My dilemma was I had to somehow cradle him with one hand to keep him still while trying to get forceps into mouth to extract the fly, and, at the same time, keep a hold on my rod so he wouldn’t take it with him across the lake the next time he bolted. I soon realized that it was just too big to try and lift like you do a trout.

My biggest problem now was how to land this powerful thing that was showing no sign of tiring.

Think about it. How would you land a 36” pike with razor teeth that would shred your hand in a second with one wrong move when all you’ve ever landed is mostly 20” trout tops? I really had no idea.

After many attempts, I finally decided I would have to try grabbing it by the gill plate, and, when I did, it made one last flip and my tippet finally gave up the ghost. He was gone. My fly was regretfully still stuck in his mouth but I just couldn’t get at it. The battle lasted 20 minutes and both sleeves on my shirt were totally soaked.

The only reason it stayed hooked for so long (besides my incredibly deft handling of the situation–yeah, right) was that the tippet was caught on the back corner of his mouth where his teeth couldn’t get at it to cut. Quite the testament to my Orvis Super Strong Tippet.

A third story.

I was enjoying a beautiful day on the White River in Vermont, fishing for smallmouth bass.

I worked my way up to one spot where the river sweeps around a bend, forming a magnificent, deep pool with plenty of good casting room. After working the pool for a while with a Woolly Bugger, I hooked a real good one. It looked to be about 18”. It was a great battle, and I eventually brought him to me.

He was pulling hard, I was pulling hard. Lots of tension on the line. If you’ve ever had an 18” smallmouth on a fly rod, you know how hard they can pull.

When I finally got it up to my feet, I distinctly remember seeing an almost angry look in his eye as if to say “You’re going to be sorry for messing with me”. And I was. As I was reaching down to grab his lip, (I had no net) the hook flew out of his mouth like a slingshot straight into my thumb. I was sure glad I crimp down my barbs.

I’ve caught many fish in my life, but this was the first and only time a fish caught me. And, I’m glad he practiced catch and release.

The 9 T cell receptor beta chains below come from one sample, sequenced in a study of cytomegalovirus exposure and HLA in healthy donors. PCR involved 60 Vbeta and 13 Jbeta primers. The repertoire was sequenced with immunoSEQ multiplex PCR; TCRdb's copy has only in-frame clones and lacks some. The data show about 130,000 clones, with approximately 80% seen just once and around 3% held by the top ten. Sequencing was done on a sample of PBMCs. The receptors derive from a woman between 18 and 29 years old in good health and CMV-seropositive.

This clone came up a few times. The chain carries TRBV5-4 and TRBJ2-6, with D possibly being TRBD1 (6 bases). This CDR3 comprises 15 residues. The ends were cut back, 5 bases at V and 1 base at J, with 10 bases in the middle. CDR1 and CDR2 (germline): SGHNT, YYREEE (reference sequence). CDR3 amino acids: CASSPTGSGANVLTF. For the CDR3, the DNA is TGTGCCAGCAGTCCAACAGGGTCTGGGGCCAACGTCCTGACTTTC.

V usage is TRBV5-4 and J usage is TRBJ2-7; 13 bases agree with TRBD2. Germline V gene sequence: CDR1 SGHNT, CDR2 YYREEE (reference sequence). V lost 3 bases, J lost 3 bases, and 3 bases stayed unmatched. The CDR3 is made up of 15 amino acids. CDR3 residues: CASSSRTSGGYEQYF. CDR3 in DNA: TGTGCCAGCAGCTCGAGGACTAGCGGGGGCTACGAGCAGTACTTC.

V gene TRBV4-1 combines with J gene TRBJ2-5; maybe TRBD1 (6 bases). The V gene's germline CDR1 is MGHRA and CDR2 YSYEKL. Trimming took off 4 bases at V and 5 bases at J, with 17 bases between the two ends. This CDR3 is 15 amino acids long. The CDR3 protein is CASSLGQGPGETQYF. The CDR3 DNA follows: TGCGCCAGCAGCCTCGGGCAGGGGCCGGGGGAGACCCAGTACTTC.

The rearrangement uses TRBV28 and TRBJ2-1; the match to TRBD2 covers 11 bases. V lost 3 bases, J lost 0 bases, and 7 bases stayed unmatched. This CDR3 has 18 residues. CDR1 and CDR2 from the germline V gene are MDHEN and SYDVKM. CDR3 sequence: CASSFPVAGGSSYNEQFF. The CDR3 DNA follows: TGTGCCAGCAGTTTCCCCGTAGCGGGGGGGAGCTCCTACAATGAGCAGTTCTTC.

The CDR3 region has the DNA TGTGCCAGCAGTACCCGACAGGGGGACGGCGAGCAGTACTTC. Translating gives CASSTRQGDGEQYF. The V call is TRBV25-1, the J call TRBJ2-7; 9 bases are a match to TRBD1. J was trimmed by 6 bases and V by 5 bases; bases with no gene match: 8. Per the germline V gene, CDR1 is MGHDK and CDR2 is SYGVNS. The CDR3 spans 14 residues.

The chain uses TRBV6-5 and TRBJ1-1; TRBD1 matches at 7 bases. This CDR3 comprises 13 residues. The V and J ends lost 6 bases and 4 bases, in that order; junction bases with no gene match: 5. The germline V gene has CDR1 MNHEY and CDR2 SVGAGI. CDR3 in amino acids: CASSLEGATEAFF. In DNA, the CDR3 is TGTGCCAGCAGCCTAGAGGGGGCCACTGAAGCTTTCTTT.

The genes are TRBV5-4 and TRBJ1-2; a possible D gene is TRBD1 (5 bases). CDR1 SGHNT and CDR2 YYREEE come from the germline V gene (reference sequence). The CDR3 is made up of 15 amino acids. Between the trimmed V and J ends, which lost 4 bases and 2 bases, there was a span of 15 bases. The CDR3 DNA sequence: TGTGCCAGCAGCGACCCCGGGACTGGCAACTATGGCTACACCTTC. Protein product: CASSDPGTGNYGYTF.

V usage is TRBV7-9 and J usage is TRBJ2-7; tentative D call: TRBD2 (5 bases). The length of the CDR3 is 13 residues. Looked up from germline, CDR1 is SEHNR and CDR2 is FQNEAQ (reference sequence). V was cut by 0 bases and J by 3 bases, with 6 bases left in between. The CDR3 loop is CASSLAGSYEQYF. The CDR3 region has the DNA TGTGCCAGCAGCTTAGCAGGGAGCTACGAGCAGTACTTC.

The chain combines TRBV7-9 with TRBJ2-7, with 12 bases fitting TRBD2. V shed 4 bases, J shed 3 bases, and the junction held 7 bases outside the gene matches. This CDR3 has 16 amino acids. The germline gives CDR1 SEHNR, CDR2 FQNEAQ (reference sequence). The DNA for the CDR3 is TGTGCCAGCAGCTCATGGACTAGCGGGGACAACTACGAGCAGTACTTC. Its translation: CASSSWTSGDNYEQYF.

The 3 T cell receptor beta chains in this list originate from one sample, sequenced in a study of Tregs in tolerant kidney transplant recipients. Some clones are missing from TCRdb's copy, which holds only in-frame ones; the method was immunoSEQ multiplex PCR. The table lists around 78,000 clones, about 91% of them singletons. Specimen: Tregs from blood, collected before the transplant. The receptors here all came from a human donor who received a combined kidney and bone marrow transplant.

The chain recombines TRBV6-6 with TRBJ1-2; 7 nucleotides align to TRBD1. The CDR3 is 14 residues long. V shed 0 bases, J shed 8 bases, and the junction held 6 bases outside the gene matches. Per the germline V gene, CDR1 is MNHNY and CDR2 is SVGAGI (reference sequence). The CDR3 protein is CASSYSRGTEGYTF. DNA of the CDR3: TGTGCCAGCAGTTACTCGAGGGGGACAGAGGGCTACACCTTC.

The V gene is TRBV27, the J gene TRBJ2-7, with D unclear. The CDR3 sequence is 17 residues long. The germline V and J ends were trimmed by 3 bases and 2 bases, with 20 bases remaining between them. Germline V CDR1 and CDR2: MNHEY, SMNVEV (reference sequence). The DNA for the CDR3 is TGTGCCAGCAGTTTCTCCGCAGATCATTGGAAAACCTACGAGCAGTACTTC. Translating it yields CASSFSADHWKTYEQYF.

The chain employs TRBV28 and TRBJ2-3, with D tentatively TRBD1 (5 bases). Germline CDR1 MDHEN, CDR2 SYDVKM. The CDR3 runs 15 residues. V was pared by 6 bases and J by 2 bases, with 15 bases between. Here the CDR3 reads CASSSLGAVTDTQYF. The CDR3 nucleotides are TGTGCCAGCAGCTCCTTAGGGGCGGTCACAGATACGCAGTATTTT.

From the author:

I grew up in eastern Massachusetts and have had a passion for fly fishing and fly tying since I was 15 (am 69 now). Back then, good materials were hard to find and afford. My first creations were pitiful.

After graduating from high school, we moved to Vermont. I spent the next 22 years roaming the rivers there, sharpening my skills. My brother (who has since passed away from cancer) helped me perfect my tying with flies that were now perfect. We spent many days on the rivers and many trips backpacking to rivers in Idaho, Montana, Yellowstone.

When the recession hit in 1993, all my work as a carpenter dried up, and we moved to Colorado for six years, where there was lots of work. During that time, I had the great privilege of fishing some of the great rivers of the west: the South Platte, Taylor, Frying Pan, Colorado, Blue, and Green rivers, all of which had spectacular scenery. They were the best years of my life, catching my best and most fish ever.

We moved back to Mass. in 1999, but back problems eventually got the better of me (that’s why you don’t see too many old carpenters), and I was forced to give it all up for 15 years. Just too painful to cast for very long.

Those were dark frustrating years for someone who loves fly fishing.

But with recent supplements I’ve been taking, all my arthritis is gone (yes, you CAN cure arthritis), and I am now eagerly back at it. Too much lost time. I used to be able to go all day and into the evening with energy to spare but not anymore. So, I’ll take what I can now.

I currently live in Northfield, MA, making it convenient to jump over to the Deerfield or head up to Vermont.